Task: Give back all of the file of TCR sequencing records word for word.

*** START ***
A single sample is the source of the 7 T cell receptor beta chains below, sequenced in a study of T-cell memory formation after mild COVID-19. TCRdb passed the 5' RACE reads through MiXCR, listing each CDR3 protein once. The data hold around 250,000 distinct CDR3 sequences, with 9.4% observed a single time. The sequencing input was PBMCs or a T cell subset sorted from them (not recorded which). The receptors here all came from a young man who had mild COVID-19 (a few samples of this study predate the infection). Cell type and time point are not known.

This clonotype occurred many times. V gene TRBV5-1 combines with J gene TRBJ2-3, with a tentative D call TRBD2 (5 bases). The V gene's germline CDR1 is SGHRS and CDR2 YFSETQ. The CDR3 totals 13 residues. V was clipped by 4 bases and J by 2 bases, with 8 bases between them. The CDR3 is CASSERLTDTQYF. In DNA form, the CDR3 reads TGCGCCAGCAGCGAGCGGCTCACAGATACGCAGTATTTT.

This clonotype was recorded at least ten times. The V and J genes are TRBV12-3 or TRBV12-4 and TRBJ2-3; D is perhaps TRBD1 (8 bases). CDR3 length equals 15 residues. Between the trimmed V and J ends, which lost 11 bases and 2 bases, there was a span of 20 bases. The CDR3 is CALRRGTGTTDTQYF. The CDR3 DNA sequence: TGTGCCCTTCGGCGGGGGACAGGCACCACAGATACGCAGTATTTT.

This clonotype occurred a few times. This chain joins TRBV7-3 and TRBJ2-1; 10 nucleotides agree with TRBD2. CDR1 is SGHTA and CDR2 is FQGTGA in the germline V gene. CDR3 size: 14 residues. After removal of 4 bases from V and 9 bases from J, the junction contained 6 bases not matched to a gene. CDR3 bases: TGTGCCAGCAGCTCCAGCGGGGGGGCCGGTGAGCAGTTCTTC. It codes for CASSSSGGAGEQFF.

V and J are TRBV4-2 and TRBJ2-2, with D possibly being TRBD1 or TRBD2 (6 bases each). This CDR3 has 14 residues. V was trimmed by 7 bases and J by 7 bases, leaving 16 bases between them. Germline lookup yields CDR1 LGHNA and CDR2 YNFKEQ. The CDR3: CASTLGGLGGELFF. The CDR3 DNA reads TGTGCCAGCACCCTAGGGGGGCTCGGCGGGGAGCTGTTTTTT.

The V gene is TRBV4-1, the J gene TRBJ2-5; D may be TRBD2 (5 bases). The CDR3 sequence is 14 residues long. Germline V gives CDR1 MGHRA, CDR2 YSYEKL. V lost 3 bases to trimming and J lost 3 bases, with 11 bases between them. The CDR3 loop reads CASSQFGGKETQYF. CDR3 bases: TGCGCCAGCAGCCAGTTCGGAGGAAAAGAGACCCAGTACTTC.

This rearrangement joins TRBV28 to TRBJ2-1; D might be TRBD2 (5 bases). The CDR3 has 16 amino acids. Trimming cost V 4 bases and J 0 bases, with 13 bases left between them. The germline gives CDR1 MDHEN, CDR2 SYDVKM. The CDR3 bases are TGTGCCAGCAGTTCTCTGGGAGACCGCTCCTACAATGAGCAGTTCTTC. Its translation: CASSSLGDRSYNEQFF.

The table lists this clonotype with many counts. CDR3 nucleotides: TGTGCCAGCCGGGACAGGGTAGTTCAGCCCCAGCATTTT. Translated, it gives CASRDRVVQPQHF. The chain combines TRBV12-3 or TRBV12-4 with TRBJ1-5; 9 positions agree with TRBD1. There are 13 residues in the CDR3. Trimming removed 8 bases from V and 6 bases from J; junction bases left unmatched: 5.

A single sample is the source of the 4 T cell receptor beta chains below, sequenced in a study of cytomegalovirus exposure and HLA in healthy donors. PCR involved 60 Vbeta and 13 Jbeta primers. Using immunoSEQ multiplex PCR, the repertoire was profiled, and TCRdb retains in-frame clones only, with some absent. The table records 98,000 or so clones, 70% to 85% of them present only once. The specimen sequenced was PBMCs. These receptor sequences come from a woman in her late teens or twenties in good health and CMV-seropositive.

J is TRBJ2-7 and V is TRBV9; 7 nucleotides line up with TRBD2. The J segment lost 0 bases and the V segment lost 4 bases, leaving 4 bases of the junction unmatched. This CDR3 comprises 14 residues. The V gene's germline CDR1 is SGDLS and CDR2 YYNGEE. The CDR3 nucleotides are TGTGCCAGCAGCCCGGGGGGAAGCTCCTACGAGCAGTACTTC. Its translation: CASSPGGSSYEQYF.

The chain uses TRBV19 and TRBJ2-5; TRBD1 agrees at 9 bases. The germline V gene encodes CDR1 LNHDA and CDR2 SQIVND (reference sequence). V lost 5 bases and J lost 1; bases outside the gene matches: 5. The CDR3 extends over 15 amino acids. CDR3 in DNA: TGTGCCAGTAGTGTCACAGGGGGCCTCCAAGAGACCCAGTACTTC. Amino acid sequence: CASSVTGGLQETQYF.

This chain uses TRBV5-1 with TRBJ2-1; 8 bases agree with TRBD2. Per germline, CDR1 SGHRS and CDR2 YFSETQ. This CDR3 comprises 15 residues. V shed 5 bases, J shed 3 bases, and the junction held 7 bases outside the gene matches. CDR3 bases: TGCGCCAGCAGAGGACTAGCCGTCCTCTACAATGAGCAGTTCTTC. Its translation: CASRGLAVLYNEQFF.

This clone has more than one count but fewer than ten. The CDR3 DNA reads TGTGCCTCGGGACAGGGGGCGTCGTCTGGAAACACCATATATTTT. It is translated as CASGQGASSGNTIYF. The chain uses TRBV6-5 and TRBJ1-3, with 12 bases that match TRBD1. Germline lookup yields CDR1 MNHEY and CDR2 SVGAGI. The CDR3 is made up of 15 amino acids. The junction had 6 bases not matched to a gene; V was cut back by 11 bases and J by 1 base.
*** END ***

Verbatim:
A single sample is the source of the 7 T cell receptor beta chains below, sequenced in a study of T-cell memory formation after mild COVID-19. TCRdb passed the 5' RACE reads through MiXCR, listing each CDR3 protein once. The data hold around 250,000 distinct CDR3 sequences, with 9.4% observed a single time. The sequencing input was PBMCs or a T cell subset sorted from them (not recorded which). The receptors here all came from a young man who had mild COVID-19 (a few samples of this study predate the infection). Cell type and time point are not known.

This clonotype occurred many times. V gene TRBV5-1 combines with J gene TRBJ2-3, with a tentative D call TRBD2 (5 bases). The V gene's germline CDR1 is SGHRS and CDR2 YFSETQ. The CDR3 totals 13 residues. V was clipped by 4 bases and J by 2 bases, with 8 bases between them. The CDR3 is CASSERLTDTQYF. In DNA form, the CDR3 reads TGCGCCAGCAGCGAGCGGCTCACAGATACGCAGTATTTT.

This clonotype was recorded at least ten times. The V and J genes are TRBV12-3 or TRBV12-4 and TRBJ2-3; D is perhaps TRBD1 (8 bases). CDR3 length equals 15 residues. Between the trimmed V and J ends, which lost 11 bases and 2 bases, there was a span of 20 bases. The CDR3 is CALRRGTGTTDTQYF. The CDR3 DNA sequence: TGTGCCCTTCGGCGGGGGACAGGCACCACAGATACGCAGTATTTT.

This clonotype occurred a few times. This chain joins TRBV7-3 and TRBJ2-1; 10 nucleotides agree with TRBD2. CDR1 is SGHTA and CDR2 is FQGTGA in the germline V gene. CDR3 size: 14 residues. After removal of 4 bases from V and 9 bases from J, the junction contained 6 bases not matched to a gene. CDR3 bases: TGTGCCAGCAGCTCCAGCGGGGGGGCCGGTGAGCAGTTCTTC. It codes for CASSSSGGAGEQFF.

V and J are TRBV4-2 and TRBJ2-2, with D possibly being TRBD1 or TRBD2 (6 bases each). This CDR3 has 14 residues. V was trimmed by 7 bases and J by 7 bases, leaving 16 bases between them. Germline lookup yields CDR1 LGHNA and CDR2 YNFKEQ. The CDR3: CASTLGGLGGELFF. The CDR3 DNA reads TGTGCCAGCACCCTAGGGGGGCTCGGCGGGGAGCTGTTTTTT.

The V gene is TRBV4-1, the J gene TRBJ2-5; D may be TRBD2 (5 bases). The CDR3 sequence is 14 residues long. Germline V gives CDR1 MGHRA, CDR2 YSYEKL. V lost 3 bases to trimming and J lost 3 bases, with 11 bases between them. The CDR3 loop reads CASSQFGGKETQYF. CDR3 bases: TGCGCCAGCAGCCAGTTCGGAGGAAAAGAGACCCAGTACTTC.

This rearrangement joins TRBV28 to TRBJ2-1; D might be TRBD2 (5 bases). The CDR3 has 16 amino acids. Trimming cost V 4 bases and J 0 bases, with 13 bases left between them. The germline gives CDR1 MDHEN, CDR2 SYDVKM. The CDR3 bases are TGTGCCAGCAGTTCTCTGGGAGACCGCTCCTACAATGAGCAGTTCTTC. Its translation: CASSSLGDRSYNEQFF.

The table lists this clonotype with many counts. CDR3 nucleotides: TGTGCCAGCCGGGACAGGGTAGTTCAGCCCCAGCATTTT. Translated, it gives CASRDRVVQPQHF. The chain combines TRBV12-3 or TRBV12-4 with TRBJ1-5; 9 positions agree with TRBD1. There are 13 residues in the CDR3. Trimming removed 8 bases from V and 6 bases from J; junction bases left unmatched: 5.

A single sample is the source of the 4 T cell receptor beta chains below, sequenced in a study of cytomegalovirus exposure and HLA in healthy donors. PCR involved 60 Vbeta and 13 Jbeta primers. Using immunoSEQ multiplex PCR, the repertoire was profiled, and TCRdb retains in-frame clones only, with some absent. The table records 98,000 or so clones, 70% to 85% of them present only once. The specimen sequenced was PBMCs. These receptor sequences come from a woman in her late teens or twenties in good health and CMV-seropositive.

J is TRBJ2-7 and V is TRBV9; 7 nucleotides line up with TRBD2. The J segment lost 0 bases and the V segment lost 4 bases, leaving 4 bases of the junction unmatched. This CDR3 comprises 14 residues. The V gene's germline CDR1 is SGDLS and CDR2 YYNGEE. The CDR3 nucleotides are TGTGCCAGCAGCCCGGGGGGAAGCTCCTACGAGCAGTACTTC. Its translation: CASSPGGSSYEQYF.

The chain uses TRBV19 and TRBJ2-5; TRBD1 agrees at 9 bases. The germline V gene encodes CDR1 LNHDA and CDR2 SQIVND (reference sequence). V lost 5 bases and J lost 1; bases outside the gene matches: 5. The CDR3 extends over 15 amino acids. CDR3 in DNA: TGTGCCAGTAGTGTCACAGGGGGCCTCCAAGAGACCCAGTACTTC. Amino acid sequence: CASSVTGGLQETQYF.

This chain uses TRBV5-1 with TRBJ2-1; 8 bases agree with TRBD2. Per germline, CDR1 SGHRS and CDR2 YFSETQ. This CDR3 comprises 15 residues. V shed 5 bases, J shed 3 bases, and the junction held 7 bases outside the gene matches. CDR3 bases: TGCGCCAGCAGAGGACTAGCCGTCCTCTACAATGAGCAGTTCTTC. Its translation: CASRGLAVLYNEQFF.

This clone has more than one count but fewer than ten. The CDR3 DNA reads TGTGCCTCGGGACAGGGGGCGTCGTCTGGAAACACCATATATTTT. It is translated as CASGQGASSGNTIYF. The chain uses TRBV6-5 and TRBJ1-3, with 12 bases that match TRBD1. Germline lookup yields CDR1 MNHEY and CDR2 SVGAGI. The CDR3 is made up of 15 amino acids. The junction had 6 bases not matched to a gene; V was cut back by 11 bases and J by 1 base.